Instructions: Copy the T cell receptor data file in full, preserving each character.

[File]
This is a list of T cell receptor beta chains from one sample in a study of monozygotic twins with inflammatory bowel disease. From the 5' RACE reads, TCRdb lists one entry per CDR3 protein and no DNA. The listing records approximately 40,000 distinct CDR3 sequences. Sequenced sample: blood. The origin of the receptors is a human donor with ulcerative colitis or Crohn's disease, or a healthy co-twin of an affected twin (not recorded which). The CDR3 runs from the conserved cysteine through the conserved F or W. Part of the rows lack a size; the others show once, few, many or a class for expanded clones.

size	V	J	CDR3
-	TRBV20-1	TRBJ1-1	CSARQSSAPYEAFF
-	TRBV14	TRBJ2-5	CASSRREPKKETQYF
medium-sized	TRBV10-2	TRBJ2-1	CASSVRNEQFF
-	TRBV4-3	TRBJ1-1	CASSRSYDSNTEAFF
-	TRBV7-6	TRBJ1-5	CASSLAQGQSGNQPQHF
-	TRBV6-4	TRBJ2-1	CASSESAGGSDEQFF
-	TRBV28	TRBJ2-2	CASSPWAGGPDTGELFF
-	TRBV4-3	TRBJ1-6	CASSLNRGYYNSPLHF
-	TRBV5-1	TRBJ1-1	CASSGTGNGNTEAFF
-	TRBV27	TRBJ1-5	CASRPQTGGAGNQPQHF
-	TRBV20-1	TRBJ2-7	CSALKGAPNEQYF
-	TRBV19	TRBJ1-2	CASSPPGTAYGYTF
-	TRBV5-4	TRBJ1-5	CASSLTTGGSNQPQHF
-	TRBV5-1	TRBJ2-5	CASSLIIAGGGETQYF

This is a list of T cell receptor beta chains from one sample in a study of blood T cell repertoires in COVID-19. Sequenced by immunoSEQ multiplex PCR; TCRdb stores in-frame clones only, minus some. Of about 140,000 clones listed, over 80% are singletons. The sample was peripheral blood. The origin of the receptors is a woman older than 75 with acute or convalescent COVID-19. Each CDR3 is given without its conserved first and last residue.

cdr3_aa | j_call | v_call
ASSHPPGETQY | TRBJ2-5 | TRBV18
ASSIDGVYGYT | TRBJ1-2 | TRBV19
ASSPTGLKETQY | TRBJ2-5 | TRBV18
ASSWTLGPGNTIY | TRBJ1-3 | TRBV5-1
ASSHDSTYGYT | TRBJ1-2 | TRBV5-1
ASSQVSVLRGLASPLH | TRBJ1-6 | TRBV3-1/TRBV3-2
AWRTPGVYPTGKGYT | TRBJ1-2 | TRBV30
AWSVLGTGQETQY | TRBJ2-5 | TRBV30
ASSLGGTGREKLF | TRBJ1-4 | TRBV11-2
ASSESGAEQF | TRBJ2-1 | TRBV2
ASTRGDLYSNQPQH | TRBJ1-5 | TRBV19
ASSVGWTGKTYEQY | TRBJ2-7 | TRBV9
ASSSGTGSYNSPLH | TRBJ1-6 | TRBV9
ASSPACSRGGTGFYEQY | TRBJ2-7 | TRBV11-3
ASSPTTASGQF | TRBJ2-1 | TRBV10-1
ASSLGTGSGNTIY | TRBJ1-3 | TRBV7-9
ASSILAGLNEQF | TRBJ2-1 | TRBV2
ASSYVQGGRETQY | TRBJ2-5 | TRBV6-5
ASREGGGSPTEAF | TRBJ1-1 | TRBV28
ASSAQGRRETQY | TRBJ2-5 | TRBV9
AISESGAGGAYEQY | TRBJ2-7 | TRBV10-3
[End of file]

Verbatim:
This is a list of T cell receptor beta chains from one sample in a study of monozygotic twins with inflammatory bowel disease. From the 5' RACE reads, TCRdb lists one entry per CDR3 protein and no DNA. The listing records approximately 40,000 distinct CDR3 sequences. Sequenced sample: blood. The origin of the receptors is a human donor with ulcerative colitis or Crohn's disease, or a healthy co-twin of an affected twin (not recorded which). The CDR3 runs from the conserved cysteine through the conserved F or W. Part of the rows lack a size; the others show once, few, many or a class for expanded clones.

size	V	J	CDR3
-	TRBV20-1	TRBJ1-1	CSARQSSAPYEAFF
-	TRBV14	TRBJ2-5	CASSRREPKKETQYF
medium-sized	TRBV10-2	TRBJ2-1	CASSVRNEQFF
-	TRBV4-3	TRBJ1-1	CASSRSYDSNTEAFF
-	TRBV7-6	TRBJ1-5	CASSLAQGQSGNQPQHF
-	TRBV6-4	TRBJ2-1	CASSESAGGSDEQFF
-	TRBV28	TRBJ2-2	CASSPWAGGPDTGELFF
-	TRBV4-3	TRBJ1-6	CASSLNRGYYNSPLHF
-	TRBV5-1	TRBJ1-1	CASSGTGNGNTEAFF
-	TRBV27	TRBJ1-5	CASRPQTGGAGNQPQHF
-	TRBV20-1	TRBJ2-7	CSALKGAPNEQYF
-	TRBV19	TRBJ1-2	CASSPPGTAYGYTF
-	TRBV5-4	TRBJ1-5	CASSLTTGGSNQPQHF
-	TRBV5-1	TRBJ2-5	CASSLIIAGGGETQYF

This is a list of T cell receptor beta chains from one sample in a study of blood T cell repertoires in COVID-19. Sequenced by immunoSEQ multiplex PCR; TCRdb stores in-frame clones only, minus some. Of about 140,000 clones listed, over 80% are singletons. The sample was peripheral blood. The origin of the receptors is a woman older than 75 with acute or convalescent COVID-19. Each CDR3 is given without its conserved first and last residue.

cdr3_aa | j_call | v_call
ASSHPPGETQY | TRBJ2-5 | TRBV18
ASSIDGVYGYT | TRBJ1-2 | TRBV19
ASSPTGLKETQY | TRBJ2-5 | TRBV18
ASSWTLGPGNTIY | TRBJ1-3 | TRBV5-1
ASSHDSTYGYT | TRBJ1-2 | TRBV5-1
ASSQVSVLRGLASPLH | TRBJ1-6 | TRBV3-1/TRBV3-2
AWRTPGVYPTGKGYT | TRBJ1-2 | TRBV30
AWSVLGTGQETQY | TRBJ2-5 | TRBV30
ASSLGGTGREKLF | TRBJ1-4 | TRBV11-2
ASSESGAEQF | TRBJ2-1 | TRBV2
ASTRGDLYSNQPQH | TRBJ1-5 | TRBV19
ASSVGWTGKTYEQY | TRBJ2-7 | TRBV9
ASSSGTGSYNSPLH | TRBJ1-6 | TRBV9
ASSPACSRGGTGFYEQY | TRBJ2-7 | TRBV11-3
ASSPTTASGQF | TRBJ2-1 | TRBV10-1
ASSLGTGSGNTIY | TRBJ1-3 | TRBV7-9
ASSILAGLNEQF | TRBJ2-1 | TRBV2
ASSYVQGGRETQY | TRBJ2-5 | TRBV6-5
ASREGGGSPTEAF | TRBJ1-1 | TRBV28
ASSAQGRRETQY | TRBJ2-5 | TRBV9
AISESGAGGAYEQY | TRBJ2-7 | TRBV10-3